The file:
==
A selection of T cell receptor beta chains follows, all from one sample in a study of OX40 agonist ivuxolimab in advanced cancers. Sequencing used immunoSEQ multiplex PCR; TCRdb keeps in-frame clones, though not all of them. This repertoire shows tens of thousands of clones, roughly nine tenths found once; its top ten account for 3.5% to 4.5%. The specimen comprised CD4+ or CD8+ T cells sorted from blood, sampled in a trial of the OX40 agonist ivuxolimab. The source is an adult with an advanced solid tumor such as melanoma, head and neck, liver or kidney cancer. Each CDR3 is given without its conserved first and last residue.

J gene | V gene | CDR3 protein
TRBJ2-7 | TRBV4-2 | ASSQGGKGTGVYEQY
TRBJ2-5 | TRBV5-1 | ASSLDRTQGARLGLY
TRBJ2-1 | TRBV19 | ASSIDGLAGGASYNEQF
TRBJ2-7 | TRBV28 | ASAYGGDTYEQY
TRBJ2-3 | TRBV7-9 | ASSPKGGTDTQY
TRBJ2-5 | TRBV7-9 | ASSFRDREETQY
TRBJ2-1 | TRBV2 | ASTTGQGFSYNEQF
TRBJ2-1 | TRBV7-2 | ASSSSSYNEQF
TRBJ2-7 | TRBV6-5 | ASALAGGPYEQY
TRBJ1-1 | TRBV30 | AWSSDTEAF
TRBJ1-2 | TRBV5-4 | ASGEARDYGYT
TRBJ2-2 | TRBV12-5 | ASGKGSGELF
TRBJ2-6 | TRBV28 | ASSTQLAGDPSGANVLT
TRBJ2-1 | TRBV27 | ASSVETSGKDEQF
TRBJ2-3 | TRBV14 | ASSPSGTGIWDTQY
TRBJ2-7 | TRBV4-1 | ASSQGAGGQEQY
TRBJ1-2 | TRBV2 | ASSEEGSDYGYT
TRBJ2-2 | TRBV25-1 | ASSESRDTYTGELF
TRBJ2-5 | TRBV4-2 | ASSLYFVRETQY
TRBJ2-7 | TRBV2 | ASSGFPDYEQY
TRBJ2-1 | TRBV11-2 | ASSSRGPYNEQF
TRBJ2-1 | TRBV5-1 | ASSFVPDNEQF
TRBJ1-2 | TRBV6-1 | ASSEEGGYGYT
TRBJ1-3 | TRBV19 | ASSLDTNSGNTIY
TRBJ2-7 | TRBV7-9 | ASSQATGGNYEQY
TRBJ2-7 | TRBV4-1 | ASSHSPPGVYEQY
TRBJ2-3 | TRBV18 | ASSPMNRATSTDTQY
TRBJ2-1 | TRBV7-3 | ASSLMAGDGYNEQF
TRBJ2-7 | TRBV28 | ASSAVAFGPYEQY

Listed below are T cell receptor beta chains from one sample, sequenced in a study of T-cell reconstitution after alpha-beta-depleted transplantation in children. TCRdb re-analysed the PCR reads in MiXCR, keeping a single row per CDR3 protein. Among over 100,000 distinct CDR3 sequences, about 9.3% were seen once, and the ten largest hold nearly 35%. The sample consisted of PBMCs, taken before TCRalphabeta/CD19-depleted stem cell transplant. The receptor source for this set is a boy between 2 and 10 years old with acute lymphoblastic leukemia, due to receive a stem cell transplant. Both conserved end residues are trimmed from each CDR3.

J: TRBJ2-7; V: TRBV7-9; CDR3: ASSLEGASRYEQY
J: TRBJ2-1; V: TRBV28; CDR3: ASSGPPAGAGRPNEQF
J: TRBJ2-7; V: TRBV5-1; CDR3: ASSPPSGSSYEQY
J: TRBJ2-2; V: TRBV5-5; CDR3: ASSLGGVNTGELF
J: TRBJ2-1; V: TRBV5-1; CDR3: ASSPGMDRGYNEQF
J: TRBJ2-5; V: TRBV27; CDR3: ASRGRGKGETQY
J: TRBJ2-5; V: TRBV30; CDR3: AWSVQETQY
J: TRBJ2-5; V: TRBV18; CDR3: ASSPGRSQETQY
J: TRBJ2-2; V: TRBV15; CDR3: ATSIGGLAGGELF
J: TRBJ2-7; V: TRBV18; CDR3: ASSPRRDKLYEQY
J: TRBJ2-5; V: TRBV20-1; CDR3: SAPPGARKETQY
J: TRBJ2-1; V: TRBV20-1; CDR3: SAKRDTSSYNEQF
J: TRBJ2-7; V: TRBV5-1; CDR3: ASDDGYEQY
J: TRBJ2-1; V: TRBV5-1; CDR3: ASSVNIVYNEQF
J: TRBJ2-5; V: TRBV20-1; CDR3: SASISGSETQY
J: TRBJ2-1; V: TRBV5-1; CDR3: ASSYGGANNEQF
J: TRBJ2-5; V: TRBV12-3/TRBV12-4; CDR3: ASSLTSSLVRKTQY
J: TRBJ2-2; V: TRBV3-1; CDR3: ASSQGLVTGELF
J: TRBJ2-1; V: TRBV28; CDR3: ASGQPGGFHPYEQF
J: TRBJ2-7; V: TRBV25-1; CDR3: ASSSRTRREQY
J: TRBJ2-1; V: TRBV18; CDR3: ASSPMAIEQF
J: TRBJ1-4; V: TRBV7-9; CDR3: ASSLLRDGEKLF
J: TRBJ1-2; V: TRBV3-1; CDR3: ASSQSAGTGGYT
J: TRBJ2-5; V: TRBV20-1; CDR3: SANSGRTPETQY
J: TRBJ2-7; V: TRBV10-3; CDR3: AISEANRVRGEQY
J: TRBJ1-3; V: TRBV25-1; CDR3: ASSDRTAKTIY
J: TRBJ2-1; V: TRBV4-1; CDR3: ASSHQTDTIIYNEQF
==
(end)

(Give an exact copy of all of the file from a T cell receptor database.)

A selection of T cell receptor beta chains follows, all from one sample in a study of OX40 agonist ivuxolimab in advanced cancers. Sequencing used immunoSEQ multiplex PCR; TCRdb keeps in-frame clones, though not all of them. This repertoire shows tens of thousands of clones, roughly nine tenths found once; its top ten account for 3.5% to 4.5%. The specimen comprised CD4+ or CD8+ T cells sorted from blood, sampled in a trial of the OX40 agonist ivuxolimab. The source is an adult with an advanced solid tumor such as melanoma, head and neck, liver or kidney cancer. Each CDR3 is given without its conserved first and last residue.

J gene | V gene | CDR3 protein
TRBJ2-7 | TRBV4-2 | ASSQGGKGTGVYEQY
TRBJ2-5 | TRBV5-1 | ASSLDRTQGARLGLY
TRBJ2-1 | TRBV19 | ASSIDGLAGGASYNEQF
TRBJ2-7 | TRBV28 | ASAYGGDTYEQY
TRBJ2-3 | TRBV7-9 | ASSPKGGTDTQY
TRBJ2-5 | TRBV7-9 | ASSFRDREETQY
TRBJ2-1 | TRBV2 | ASTTGQGFSYNEQF
TRBJ2-1 | TRBV7-2 | ASSSSSYNEQF
TRBJ2-7 | TRBV6-5 | ASALAGGPYEQY
TRBJ1-1 | TRBV30 | AWSSDTEAF
TRBJ1-2 | TRBV5-4 | ASGEARDYGYT
TRBJ2-2 | TRBV12-5 | ASGKGSGELF
TRBJ2-6 | TRBV28 | ASSTQLAGDPSGANVLT
TRBJ2-1 | TRBV27 | ASSVETSGKDEQF
TRBJ2-3 | TRBV14 | ASSPSGTGIWDTQY
TRBJ2-7 | TRBV4-1 | ASSQGAGGQEQY
TRBJ1-2 | TRBV2 | ASSEEGSDYGYT
TRBJ2-2 | TRBV25-1 | ASSESRDTYTGELF
TRBJ2-5 | TRBV4-2 | ASSLYFVRETQY
TRBJ2-7 | TRBV2 | ASSGFPDYEQY
TRBJ2-1 | TRBV11-2 | ASSSRGPYNEQF
TRBJ2-1 | TRBV5-1 | ASSFVPDNEQF
TRBJ1-2 | TRBV6-1 | ASSEEGGYGYT
TRBJ1-3 | TRBV19 | ASSLDTNSGNTIY
TRBJ2-7 | TRBV7-9 | ASSQATGGNYEQY
TRBJ2-7 | TRBV4-1 | ASSHSPPGVYEQY
TRBJ2-3 | TRBV18 | ASSPMNRATSTDTQY
TRBJ2-1 | TRBV7-3 | ASSLMAGDGYNEQF
TRBJ2-7 | TRBV28 | ASSAVAFGPYEQY

Listed below are T cell receptor beta chains from one sample, sequenced in a study of T-cell reconstitution after alpha-beta-depleted transplantation in children. TCRdb re-analysed the PCR reads in MiXCR, keeping a single row per CDR3 protein. Among over 100,000 distinct CDR3 sequences, about 9.3% were seen once, and the ten largest hold nearly 35%. The sample consisted of PBMCs, taken before TCRalphabeta/CD19-depleted stem cell transplant. The receptor source for this set is a boy between 2 and 10 years old with acute lymphoblastic leukemia, due to receive a stem cell transplant. Both conserved end residues are trimmed from each CDR3.

J: TRBJ2-7; V: TRBV7-9; CDR3: ASSLEGASRYEQY
J: TRBJ2-1; V: TRBV28; CDR3: ASSGPPAGAGRPNEQF
J: TRBJ2-7; V: TRBV5-1; CDR3: ASSPPSGSSYEQY
J: TRBJ2-2; V: TRBV5-5; CDR3: ASSLGGVNTGELF
J: TRBJ2-1; V: TRBV5-1; CDR3: ASSPGMDRGYNEQF
J: TRBJ2-5; V: TRBV27; CDR3: ASRGRGKGETQY
J: TRBJ2-5; V: TRBV30; CDR3: AWSVQETQY
J: TRBJ2-5; V: TRBV18; CDR3: ASSPGRSQETQY
J: TRBJ2-2; V: TRBV15; CDR3: ATSIGGLAGGELF
J: TRBJ2-7; V: TRBV18; CDR3: ASSPRRDKLYEQY
J: TRBJ2-5; V: TRBV20-1; CDR3: SAPPGARKETQY
J: TRBJ2-1; V: TRBV20-1; CDR3: SAKRDTSSYNEQF
J: TRBJ2-7; V: TRBV5-1; CDR3: ASDDGYEQY
J: TRBJ2-1; V: TRBV5-1; CDR3: ASSVNIVYNEQF
J: TRBJ2-5; V: TRBV20-1; CDR3: SASISGSETQY
J: TRBJ2-1; V: TRBV5-1; CDR3: ASSYGGANNEQF
J: TRBJ2-5; V: TRBV12-3/TRBV12-4; CDR3: ASSLTSSLVRKTQY
J: TRBJ2-2; V: TRBV3-1; CDR3: ASSQGLVTGELF
J: TRBJ2-1; V: TRBV28; CDR3: ASGQPGGFHPYEQF
J: TRBJ2-7; V: TRBV25-1; CDR3: ASSSRTRREQY
J: TRBJ2-1; V: TRBV18; CDR3: ASSPMAIEQF
J: TRBJ1-4; V: TRBV7-9; CDR3: ASSLLRDGEKLF
J: TRBJ1-2; V: TRBV3-1; CDR3: ASSQSAGTGGYT
J: TRBJ2-5; V: TRBV20-1; CDR3: SANSGRTPETQY
J: TRBJ2-7; V: TRBV10-3; CDR3: AISEANRVRGEQY
J: TRBJ1-3; V: TRBV25-1; CDR3: ASSDRTAKTIY
J: TRBJ2-1; V: TRBV4-1; CDR3: ASSHQTDTIIYNEQF